Predictably unpredictable (UK weather)

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little john:

--- Quote from: Acebird on March 01, 2018, 09:14:52 am ---
--- Quote from: little john on March 01, 2018, 06:55:01 am --- In this area, snow kept falling, again with no wind, but the 3-4" level of snow didn't increase much as the sun made a brave attempt to melt this unwelcomed visitor - which resulted in the formation of icicles in the sub-zero temperatures - some of which grew to over a foot long.  By this time, the Amber-Alert areas had migrated up past the North of England and into Scotland, where they were raised to Red-Alert - the highest warning category (immediate risk to life etc).

But from late Wednesday onwards, I began to understand the significance of these warnings.  A gale abruptly arrived from the East, causing complete a wipe-out as it picked-up the powdery snow and drove it along on it's high winds.

--- End quote ---

We call it a "white out".  It is quite common here for any road that runs due north and south because our prevailing winds are westerly.  Trains are not affected by feet of snow.  There is no wind capable of blowing a train off its track in our area. Airports close down because of wind not so much due to snow.  We have equipment to clear feet of snow.  The single biggest problem we have here with bad weather is the old people who can't see, take about 20 pills a day and have zero driving skills will be the first out on the roads trying to prove something.  It makes travel in the slightest form of bad weather very frustrating and dangerous.
--- End quote ---

Apparently it's not the snow specifically (although that certainly wouldn't help any) which has grounded the trains - but the icing-up and jamming of points due to the partial melt in otherwise freezing conditions.

Hey john we got Friday's weather warning today.  It is now 41 degrees and not a flake on the ground except for piles from commercial parking lots.  The past warm weather has melted it all.  Friday through Saterday will be 6-12 inches in my area, 6-30 inches on tug hill just a ways north of us.  There will be some white outs in this storm for sure.  What I don't like is it is going to start as rain and then switch over.  When that happens it usually means a layer of ice underneath the snow fall and that is a killer.  A state of emergency will be called which means you are not suppose to go out on the roads.  Undoubtedly, idiots will venture out.  The ones who don't know how to drive or have a vehicle with questionable tires and get stuck.  And that presents a huge problem for the snow plows (when people are still in the vehicle).  If the person abandons the vehicle it is fair game for the snow plows and the driver can have some fun.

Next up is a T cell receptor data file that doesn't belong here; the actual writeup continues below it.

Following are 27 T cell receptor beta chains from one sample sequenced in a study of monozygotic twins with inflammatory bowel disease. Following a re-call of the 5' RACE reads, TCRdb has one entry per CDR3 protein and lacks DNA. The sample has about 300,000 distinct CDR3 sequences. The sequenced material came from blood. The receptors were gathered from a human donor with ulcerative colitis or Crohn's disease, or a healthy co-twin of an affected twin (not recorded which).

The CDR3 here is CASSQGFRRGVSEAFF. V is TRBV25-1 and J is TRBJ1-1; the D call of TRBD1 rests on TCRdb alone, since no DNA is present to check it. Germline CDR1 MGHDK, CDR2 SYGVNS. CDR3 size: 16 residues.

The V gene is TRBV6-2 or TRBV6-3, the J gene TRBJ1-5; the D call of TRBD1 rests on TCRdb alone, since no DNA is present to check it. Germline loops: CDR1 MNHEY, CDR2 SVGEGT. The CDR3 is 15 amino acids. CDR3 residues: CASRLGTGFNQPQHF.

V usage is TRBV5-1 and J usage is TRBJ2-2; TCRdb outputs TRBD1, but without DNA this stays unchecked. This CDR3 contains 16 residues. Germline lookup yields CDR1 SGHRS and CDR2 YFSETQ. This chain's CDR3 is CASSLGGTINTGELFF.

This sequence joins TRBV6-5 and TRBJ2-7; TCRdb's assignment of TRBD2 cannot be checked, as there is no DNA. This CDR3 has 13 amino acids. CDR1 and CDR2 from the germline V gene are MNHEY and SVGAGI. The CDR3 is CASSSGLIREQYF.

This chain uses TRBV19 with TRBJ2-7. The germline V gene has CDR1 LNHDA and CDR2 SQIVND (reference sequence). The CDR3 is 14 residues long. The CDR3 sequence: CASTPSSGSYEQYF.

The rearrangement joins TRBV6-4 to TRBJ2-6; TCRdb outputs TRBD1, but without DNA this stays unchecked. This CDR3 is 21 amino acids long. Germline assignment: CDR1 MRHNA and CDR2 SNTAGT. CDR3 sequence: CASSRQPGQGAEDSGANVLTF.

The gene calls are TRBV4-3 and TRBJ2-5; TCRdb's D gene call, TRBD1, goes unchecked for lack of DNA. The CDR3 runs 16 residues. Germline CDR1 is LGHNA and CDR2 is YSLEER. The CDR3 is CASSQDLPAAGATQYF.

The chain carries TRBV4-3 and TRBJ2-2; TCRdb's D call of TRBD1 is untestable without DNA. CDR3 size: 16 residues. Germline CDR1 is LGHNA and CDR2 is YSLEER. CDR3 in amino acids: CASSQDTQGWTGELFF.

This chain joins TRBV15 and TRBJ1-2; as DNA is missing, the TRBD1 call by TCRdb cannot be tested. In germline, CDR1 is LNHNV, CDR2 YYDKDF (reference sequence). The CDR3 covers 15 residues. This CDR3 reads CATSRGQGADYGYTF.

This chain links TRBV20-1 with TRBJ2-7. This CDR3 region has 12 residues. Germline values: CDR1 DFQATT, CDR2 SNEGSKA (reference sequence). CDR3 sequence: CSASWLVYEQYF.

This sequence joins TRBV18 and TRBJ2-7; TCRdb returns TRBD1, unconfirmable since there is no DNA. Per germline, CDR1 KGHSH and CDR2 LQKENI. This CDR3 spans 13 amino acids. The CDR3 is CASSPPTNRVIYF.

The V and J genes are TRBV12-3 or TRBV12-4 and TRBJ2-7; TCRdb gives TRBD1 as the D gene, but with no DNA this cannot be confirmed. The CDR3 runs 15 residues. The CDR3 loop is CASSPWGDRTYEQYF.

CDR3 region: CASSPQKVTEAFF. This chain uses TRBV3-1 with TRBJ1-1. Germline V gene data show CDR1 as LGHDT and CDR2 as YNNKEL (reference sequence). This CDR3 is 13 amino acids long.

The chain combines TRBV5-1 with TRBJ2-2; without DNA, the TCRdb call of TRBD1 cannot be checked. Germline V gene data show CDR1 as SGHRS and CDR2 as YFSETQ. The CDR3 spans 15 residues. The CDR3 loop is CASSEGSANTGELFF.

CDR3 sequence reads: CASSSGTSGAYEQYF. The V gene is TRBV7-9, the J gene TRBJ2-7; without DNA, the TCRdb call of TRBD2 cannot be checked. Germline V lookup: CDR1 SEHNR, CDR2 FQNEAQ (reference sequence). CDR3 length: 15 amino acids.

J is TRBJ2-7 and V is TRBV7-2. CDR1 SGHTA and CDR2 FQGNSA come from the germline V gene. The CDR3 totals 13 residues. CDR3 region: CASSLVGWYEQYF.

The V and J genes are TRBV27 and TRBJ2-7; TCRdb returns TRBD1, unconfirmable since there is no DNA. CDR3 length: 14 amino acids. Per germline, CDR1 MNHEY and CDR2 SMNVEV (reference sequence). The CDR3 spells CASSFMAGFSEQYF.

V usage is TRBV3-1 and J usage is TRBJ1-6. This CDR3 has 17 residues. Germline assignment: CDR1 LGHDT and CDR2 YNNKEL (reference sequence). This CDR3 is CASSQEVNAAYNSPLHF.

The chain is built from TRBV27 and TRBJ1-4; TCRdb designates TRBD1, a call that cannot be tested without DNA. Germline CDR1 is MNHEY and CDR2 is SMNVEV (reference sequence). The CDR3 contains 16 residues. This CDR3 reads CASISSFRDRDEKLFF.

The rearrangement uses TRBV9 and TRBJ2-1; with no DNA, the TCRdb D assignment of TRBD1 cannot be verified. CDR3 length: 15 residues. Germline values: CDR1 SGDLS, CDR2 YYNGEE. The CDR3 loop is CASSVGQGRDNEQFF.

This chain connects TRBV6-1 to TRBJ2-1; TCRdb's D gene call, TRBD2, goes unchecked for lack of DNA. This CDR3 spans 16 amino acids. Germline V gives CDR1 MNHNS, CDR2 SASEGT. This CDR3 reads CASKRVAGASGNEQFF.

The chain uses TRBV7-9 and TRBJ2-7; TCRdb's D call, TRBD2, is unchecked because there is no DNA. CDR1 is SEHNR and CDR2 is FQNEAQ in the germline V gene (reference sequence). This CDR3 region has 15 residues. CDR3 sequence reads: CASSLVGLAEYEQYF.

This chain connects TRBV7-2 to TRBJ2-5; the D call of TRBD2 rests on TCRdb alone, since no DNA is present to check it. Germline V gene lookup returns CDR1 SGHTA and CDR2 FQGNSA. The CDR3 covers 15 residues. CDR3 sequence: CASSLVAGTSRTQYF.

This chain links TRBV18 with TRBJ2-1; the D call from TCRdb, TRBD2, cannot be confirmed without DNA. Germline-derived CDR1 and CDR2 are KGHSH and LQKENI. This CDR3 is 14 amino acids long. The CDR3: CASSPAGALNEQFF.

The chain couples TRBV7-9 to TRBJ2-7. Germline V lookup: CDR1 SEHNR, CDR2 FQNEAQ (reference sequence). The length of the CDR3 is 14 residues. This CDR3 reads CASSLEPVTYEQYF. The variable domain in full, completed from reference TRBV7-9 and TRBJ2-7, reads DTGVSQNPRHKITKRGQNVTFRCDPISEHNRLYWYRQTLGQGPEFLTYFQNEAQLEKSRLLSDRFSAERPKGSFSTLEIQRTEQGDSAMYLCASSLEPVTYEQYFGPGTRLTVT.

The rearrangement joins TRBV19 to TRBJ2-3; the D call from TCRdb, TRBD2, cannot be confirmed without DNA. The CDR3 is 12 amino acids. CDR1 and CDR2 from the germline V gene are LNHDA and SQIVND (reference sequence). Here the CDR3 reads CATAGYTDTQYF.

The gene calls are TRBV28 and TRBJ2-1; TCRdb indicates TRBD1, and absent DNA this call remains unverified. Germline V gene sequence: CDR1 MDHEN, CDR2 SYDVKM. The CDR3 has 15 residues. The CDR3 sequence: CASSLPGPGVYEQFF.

Nothing is more unpredictable then our weather here.  I have been told that it is a training ground for meteorologist.

little john:
I guess the big difference between what's currently happening over here and what happens in parts of north America and Canada, is that you guys are fully geared-up for it.  You will have suitable snowploughs and an infrastructure which is tailored for this kind of event every single year.  Whereas for us it's a 'once every 20 years' type of scenario.  Which means there's no real case for having dedicated snow-clearing equipment sitting unused in sheds year-in, year-out.

So - what we tend to have is just converted lorries (trucks) - which are pretty-much standard vehicles, just fitted with a mickey-mouse snowplough blade on the front and a grit (brown salt)spreader on the back - when what is really needed are snow-blowers.

Just in case anyone thinks I'm exaggerating about current conditions - have a read of:   As you will read on that page, as a country we just don't cope too well with conditions which you guys on the other side of the pond would consider very much par for the course.

Most definitely John it is the equipment and the mountain of salt stockpiled near and around every major highway.  Plowing is the fastest way to clear snow.  Snowblowing is at a snail pace.  You got to have horses and weight to push snow though.  Construction equipment is slow too but necessary when you lost the battle with a plow.

LJ, my sister lives in Chard and they shut down the road through town.  Last I heard they were upwards of 6 in on the ground and below freezing temps.  Some years ago over the objections of her husband she made him buy some chains for the car.  They have come in handy a few times!  There are no plows, sanding trucks, etc.

She has much the same weather pattern I have in Oregon and we just went through the same. 

Come quickly spring!   :grin:


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